IDF soldier rejects manslaughter charges in Hebron shooting case
The body of a Palestinian assailant who was allegedly shot in the head by an Israeli soldier as he lay wounded on the ground Hebron on March 24, 2016. (AFP/Hazem Bader)
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The "Hebron shooter," Sergeant Elor Azaria, on Monday denied all of the manslaughter charges against him for shooting Abdel Fatal al-Sharif in Hebron on March 24 as he lay wounded on the ground after allegedly attacking Israeli security forces.
The incident was picked up on a video distributed by B'Tselem, went viral online and has dominated the airwaves with a war of words over Azaria's guilt or innocence.
It has pitted outgoing Israeli defense minister Moshe Yaalon and IDF Chief-of-Staff Lt. Gen. Gadi Eisenkot, who condemned Azaria, against incoming defense minister Avigdor Liberman and various politicians on the right, who say they rushed to judgment.
Azaria’s denial before the Jaffa Military Court included a claim of self-defense and blasting the IDF Prosecution for what his lawyers called arbitrary enforcement.
According to Azaria’s lawyers, he thought that shooting al-Sharif was the only way to save his life and the lives of nearby soldiers, thinking that al-Sharif was about to attack with a knife and an explosive belt.
Azaria said he also felt that the IDF singled him out unfairly for non-legal reasons, while other soldiers committing similar acts in the past were let off with a letter of censor and no criminal charges.
In the video showing the shooting, IDF soldiers can be heard saying “this dog is still alive” in Hebrew, while the soldier who shot al-Sharif says, “this terrorist deserves to die.”
Azaria’s trial kicked off on May 9.
According to the indictment. the March 24 incident started around 8:00 a.m. when two Palestinians, al-Sharif and Ramzi Aziz Mustafa Kusrawi, attacked Sec.-Lt. M.S. and Cpl. A.V. at the Jilbar checkpoint in Hebron.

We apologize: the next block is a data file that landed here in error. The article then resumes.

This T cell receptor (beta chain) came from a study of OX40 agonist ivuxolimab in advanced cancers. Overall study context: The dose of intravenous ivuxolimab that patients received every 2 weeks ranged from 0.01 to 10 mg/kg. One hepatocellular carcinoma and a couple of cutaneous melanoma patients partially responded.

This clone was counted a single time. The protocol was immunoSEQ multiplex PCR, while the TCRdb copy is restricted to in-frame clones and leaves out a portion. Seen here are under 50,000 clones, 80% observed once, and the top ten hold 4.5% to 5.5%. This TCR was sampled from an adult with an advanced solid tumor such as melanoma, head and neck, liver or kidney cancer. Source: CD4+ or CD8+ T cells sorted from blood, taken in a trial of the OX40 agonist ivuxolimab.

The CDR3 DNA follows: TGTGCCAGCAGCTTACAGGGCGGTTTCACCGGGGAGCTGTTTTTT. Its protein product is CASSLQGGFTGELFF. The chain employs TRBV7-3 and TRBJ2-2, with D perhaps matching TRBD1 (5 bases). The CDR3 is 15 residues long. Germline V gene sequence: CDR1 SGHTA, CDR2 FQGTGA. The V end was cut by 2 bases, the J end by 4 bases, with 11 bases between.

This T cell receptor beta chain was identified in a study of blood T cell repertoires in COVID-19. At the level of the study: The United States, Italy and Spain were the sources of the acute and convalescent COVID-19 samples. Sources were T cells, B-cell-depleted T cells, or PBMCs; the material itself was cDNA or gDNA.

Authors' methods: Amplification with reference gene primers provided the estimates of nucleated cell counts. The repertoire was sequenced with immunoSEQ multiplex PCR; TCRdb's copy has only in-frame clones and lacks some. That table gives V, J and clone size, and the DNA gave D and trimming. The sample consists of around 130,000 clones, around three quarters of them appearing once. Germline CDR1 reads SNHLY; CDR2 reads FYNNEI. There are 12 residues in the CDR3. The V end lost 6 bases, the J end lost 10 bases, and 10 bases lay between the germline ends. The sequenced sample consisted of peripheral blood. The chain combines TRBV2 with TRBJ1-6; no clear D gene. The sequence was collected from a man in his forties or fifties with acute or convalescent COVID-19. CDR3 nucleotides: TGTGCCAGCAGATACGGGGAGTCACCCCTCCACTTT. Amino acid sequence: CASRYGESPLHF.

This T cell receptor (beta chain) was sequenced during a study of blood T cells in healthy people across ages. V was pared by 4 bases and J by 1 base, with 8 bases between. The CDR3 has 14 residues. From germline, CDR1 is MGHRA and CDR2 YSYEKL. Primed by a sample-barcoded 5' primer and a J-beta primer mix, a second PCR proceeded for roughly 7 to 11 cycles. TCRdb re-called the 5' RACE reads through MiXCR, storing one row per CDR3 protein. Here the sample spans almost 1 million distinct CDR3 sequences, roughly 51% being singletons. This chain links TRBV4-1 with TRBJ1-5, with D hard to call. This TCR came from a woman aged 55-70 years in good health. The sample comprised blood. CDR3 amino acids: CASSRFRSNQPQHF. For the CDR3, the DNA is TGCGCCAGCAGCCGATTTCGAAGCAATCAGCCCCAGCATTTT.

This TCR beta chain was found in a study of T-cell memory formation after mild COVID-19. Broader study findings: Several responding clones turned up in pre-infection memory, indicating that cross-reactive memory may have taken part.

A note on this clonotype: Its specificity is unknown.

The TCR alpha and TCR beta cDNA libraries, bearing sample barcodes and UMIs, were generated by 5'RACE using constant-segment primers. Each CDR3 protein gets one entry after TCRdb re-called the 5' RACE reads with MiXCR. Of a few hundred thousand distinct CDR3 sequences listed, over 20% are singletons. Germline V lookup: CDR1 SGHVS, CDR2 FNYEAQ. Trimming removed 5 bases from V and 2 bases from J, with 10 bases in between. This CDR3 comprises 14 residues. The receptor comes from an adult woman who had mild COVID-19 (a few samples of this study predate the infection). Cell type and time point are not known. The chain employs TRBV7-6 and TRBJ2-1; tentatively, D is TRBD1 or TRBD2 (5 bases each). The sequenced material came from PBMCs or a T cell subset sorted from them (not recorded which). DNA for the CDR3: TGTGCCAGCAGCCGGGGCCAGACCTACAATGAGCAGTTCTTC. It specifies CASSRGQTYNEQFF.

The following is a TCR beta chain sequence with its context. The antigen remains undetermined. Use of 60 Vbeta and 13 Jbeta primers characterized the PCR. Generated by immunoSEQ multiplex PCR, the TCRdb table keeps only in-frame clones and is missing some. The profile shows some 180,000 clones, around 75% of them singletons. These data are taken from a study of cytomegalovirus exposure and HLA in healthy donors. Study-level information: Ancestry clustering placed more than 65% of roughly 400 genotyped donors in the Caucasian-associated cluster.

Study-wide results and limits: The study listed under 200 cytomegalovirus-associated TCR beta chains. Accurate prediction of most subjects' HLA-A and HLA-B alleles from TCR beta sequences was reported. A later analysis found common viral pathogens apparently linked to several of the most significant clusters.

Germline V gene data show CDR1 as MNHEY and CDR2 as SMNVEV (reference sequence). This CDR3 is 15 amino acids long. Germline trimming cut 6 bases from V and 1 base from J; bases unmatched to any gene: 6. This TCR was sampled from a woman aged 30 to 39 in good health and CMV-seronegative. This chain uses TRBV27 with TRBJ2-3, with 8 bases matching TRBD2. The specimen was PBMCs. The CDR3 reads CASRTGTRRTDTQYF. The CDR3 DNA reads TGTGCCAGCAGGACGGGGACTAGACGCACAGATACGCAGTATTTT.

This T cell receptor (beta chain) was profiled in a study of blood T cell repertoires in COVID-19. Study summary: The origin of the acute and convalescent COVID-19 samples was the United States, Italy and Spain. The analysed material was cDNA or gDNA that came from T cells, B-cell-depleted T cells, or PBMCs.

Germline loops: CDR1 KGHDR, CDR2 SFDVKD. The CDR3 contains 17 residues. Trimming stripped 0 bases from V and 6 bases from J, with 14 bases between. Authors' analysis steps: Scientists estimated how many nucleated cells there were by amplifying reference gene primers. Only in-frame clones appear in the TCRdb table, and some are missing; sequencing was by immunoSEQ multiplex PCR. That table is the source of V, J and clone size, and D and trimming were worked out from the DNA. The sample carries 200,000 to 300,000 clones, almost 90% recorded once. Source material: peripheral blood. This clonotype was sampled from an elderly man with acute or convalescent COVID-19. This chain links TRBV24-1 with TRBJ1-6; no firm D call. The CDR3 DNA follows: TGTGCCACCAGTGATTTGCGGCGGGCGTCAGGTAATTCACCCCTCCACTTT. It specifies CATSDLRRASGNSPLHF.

In response, M.S. and A.V. shot and killed Kusrawi, and seriously injured al-Sharif who had stabbed and injured A.V.
Reports have indicated Azaria arrived about six minutes later, with the indictment stating that he arrived on the scene “a few minutes later” as a medic and initially attended to A.V.’s wounds.
Next, Azaria spent a few minutes in the area uneventfully. Subsequently, he retrieved his helmet which he had placed on the ground.
He handed it to a fellow soldier, took a few steps toward al-Sharif, set his gun ready to fire and fired one shot into his head killing him instantly.
The indictment also stated that Azaria fired on the Palestinian "against the rules of engagement, with no military necessity, at a moment when the terrorist al-Sharif was lying on the ground, was not engaging further attacks and did not constitute an immediate danger to the defendant, to the civilians or to the soldiers in the area."
An autopsy confirmed that Azaria’s shot caused al-Sharif’s death, though the defense hinted that they may contest this issue during the trial as well.
Editor's note: This article has been edited from the source material.
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